Princess Elisabeth Antarctica viewed from the sky

in Press Releases

Last Stage to the First Zero Emission Research Station

On October 16th, 2008, the International Polar Foundation (IPF) will reveal the technical systems that will make the Princess Elisabeth station the very first "zero emission" research station ever constructed in Antarctica. An international press conference will be held at 11 am at the Laborelec (Electrabel) premises in Brussels.

The completion of the first phase of construction during BELARE (Belgian Antarctic Research Expedition) 2007-08 was a major accomplishment, and a dream come true for Alain Hubert, Founding President of the IPF and Director of the Princess Elisabeth station project, as for every member of the team.

During the 2008 austral winter, the Princess Elisabeth station was left in hibernation; the same cannot be said of the BELARE team working from Brussels. From June to October 2008, a team of dedicated experts have been busy building and testing the energy management systems designed to make Princess Elisabeth Antarctica the very first "zero emission" research base. Inside a scaled mock-up of the station's technical core at Laborelec, Belgium, the core systems of the station were pre-assembled:

  • firstly to check the installation of the systems inside the confined space;
  • secondly, to provide a trial run for the construction crew and engineers from Schneider Electric and Electrabel, GDF SUEZ Group, who will later take care of re-assembling the systems in Antarctica; and
  • thirdly, to measure the equipment energy loads and to test the energy management protocols.

Once tried and tested, the systems will be shipped to Antarctica via Antwerp in mid-November onboard the ice-class cargo ship MSCO Ivan Papanin. These sophisticated electronic systems will reach their final destination at Utsteinen, in Antarctica's Dronning Maud Land, around Christmas time.

From November 2008 to March 2009, the final phase of the Princess Elisabeth's construction will take place during this year's BELARE 2008-09 Expedition. During the expedition, all the functional systems of the station tested in Brussels (energy management, ventilation and waste water treatment) will be installed. The official inauguration of the station in Antarctica is planned for mid-February 2009, thus making the Princess Elisabeth station the only station to be completed within the International Polar Year 2007-09. Even before the systems are fully integrated, several international research expeditions will use the Princess Elisabeth station as a base camp.

  • In November and December 2008, a team of glaciologists lead by the Université Libre de Bruxelles (ULB) and comprised of scientists from the University of Aberystwyth and the University of Washington will study the mass loss/gain of the Antarctic ice sheet in light of recent climate change.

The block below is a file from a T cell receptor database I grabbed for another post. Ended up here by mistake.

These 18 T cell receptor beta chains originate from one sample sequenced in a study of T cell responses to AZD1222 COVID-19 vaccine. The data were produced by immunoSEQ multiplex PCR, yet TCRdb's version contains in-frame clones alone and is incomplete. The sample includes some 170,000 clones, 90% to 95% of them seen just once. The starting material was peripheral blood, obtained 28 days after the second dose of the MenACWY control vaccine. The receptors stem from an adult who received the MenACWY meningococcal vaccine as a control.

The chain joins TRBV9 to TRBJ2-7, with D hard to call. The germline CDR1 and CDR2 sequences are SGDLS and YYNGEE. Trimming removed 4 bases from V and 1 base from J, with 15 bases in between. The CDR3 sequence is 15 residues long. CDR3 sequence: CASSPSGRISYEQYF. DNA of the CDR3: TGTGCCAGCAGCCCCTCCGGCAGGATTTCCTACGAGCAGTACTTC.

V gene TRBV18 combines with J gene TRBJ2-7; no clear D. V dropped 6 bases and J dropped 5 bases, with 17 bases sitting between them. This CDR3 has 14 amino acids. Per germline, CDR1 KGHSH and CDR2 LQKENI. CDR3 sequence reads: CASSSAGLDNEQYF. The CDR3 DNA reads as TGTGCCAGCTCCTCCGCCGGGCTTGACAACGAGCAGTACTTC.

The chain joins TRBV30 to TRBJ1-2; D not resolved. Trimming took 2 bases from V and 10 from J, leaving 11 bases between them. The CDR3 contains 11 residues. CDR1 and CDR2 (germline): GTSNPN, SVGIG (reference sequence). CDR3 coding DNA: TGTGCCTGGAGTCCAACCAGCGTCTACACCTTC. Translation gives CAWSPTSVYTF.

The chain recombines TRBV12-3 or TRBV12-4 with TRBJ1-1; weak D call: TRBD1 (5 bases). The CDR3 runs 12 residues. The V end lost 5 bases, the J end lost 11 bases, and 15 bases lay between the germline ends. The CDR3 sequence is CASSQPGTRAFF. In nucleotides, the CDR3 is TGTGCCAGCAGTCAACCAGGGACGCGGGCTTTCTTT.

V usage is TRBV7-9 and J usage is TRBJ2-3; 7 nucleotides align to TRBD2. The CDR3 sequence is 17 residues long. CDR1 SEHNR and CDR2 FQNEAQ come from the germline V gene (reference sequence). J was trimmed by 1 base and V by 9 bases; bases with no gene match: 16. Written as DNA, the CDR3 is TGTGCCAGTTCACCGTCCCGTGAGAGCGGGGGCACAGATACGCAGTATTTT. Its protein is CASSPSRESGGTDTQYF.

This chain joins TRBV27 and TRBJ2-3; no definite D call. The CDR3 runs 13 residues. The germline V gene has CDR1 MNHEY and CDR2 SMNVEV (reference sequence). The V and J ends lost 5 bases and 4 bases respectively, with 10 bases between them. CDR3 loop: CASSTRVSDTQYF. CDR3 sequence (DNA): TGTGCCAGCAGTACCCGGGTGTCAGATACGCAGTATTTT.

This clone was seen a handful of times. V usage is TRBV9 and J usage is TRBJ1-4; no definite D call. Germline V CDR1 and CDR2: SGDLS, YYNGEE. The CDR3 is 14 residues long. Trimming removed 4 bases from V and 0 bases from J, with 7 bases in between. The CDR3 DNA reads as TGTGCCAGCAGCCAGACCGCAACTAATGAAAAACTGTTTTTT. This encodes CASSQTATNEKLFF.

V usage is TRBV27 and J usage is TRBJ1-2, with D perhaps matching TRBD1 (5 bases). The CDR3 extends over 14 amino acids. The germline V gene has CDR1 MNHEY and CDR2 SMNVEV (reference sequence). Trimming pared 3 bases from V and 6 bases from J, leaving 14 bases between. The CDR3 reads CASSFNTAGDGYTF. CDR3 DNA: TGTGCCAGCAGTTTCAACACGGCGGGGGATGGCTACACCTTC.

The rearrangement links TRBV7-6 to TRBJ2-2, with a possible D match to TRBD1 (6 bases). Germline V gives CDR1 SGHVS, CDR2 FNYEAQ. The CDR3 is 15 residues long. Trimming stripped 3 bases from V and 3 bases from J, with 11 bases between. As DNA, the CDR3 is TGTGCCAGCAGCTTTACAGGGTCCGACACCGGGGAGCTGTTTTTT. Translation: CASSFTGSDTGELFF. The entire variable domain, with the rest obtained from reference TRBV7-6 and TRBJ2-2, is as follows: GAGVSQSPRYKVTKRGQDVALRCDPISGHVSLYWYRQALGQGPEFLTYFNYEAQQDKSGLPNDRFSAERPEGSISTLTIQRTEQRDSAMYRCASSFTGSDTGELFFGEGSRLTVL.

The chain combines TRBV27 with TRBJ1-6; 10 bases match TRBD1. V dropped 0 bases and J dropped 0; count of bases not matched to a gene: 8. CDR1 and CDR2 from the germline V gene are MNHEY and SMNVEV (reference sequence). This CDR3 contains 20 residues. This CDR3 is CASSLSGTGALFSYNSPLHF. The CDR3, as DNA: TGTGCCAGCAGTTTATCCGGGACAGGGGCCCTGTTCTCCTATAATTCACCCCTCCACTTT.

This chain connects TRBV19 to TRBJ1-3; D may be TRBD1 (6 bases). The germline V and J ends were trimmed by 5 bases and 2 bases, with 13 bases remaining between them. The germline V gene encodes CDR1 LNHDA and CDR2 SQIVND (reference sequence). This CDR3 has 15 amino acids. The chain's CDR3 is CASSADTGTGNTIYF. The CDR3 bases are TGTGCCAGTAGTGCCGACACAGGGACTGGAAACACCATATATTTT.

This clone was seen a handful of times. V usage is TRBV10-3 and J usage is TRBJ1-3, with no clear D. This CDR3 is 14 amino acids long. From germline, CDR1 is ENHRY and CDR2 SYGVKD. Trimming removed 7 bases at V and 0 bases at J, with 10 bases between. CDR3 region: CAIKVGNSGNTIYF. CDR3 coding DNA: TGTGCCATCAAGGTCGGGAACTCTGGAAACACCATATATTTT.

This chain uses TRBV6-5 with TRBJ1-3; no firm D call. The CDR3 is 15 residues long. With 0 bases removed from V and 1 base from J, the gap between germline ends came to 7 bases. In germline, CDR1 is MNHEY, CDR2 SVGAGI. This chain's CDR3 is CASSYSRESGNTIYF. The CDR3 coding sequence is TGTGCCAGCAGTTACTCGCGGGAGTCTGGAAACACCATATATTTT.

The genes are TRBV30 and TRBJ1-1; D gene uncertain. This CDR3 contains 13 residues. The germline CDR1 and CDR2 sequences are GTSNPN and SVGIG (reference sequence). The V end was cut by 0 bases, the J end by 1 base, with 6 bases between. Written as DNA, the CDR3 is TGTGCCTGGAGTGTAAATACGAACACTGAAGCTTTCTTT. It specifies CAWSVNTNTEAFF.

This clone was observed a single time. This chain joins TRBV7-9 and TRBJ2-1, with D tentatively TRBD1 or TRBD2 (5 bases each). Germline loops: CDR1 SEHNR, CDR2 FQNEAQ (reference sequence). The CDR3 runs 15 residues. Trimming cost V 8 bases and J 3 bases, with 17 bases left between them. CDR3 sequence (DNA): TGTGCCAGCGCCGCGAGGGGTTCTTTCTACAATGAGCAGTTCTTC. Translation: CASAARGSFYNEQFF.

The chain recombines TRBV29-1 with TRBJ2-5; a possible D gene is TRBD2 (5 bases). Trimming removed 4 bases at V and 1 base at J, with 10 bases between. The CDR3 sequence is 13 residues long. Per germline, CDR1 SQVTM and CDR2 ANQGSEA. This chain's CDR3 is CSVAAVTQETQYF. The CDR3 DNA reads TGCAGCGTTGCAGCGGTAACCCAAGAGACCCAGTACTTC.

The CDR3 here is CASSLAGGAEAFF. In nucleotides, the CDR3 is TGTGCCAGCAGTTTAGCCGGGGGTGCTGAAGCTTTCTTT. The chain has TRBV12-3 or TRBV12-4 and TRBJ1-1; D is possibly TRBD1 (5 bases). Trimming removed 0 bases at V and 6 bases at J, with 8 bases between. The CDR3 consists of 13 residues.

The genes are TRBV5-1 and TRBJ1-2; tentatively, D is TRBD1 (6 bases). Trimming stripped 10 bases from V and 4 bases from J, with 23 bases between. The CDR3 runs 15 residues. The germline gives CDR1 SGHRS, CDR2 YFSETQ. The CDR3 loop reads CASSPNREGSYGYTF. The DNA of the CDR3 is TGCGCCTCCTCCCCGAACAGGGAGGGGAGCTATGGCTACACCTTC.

• In January and February 2009, microbiologists from the Université de Liège (ULg) and the Universiteit Gent (UGent) will explore the diversity of microorganisms in the Sør Rondane area with scientists from the Museum of Paris and the British Antarctic Survey.
  • In January 2009, the Belgian Royal Meteorological Institute (IRM) will start collecting data around the station with an international team of scientists inluding a Russian and German.
  • During this same period, geoscientists from the Japanese National Institute of Polar Research (NIPR) will conduct geological research around Utsteinen.

The Princess Elisabeth project has been in the making for five years and has included contributions from countless dedicated individuals and corporations. The originality of the project, which was conceived, designed and financed by the IPF through sponsorship, opens up new possibilities for the international community, and raises new standards for polar research. Beyond the financial sponsors and technical partners involved in constructing the station, further support was provided on the scientific level by the Inbev-Baillet Latour Fund.

Using specialised building design and materials, a passive heating system, an energy control system, energy efficient appliances, and sound insulation techniques, engineers from the IPF and its technical partners have managed to take a pioneering step forward in the domain of sustainable development. The station is also unique in that it is a joint public-private venture, carried out by the IPF and the Belgian federal Science Policy Office (Belspo).

Aside from its scientific mission, the Princess Elisabeth station will be the main theme for an educational program coordinated by the IPF. "Class Zero Emission" will be launched this January 2009 in classrooms across Belgium. The initiative offers workshops about climate change through the station's "zero emission" objectives and polar science programs

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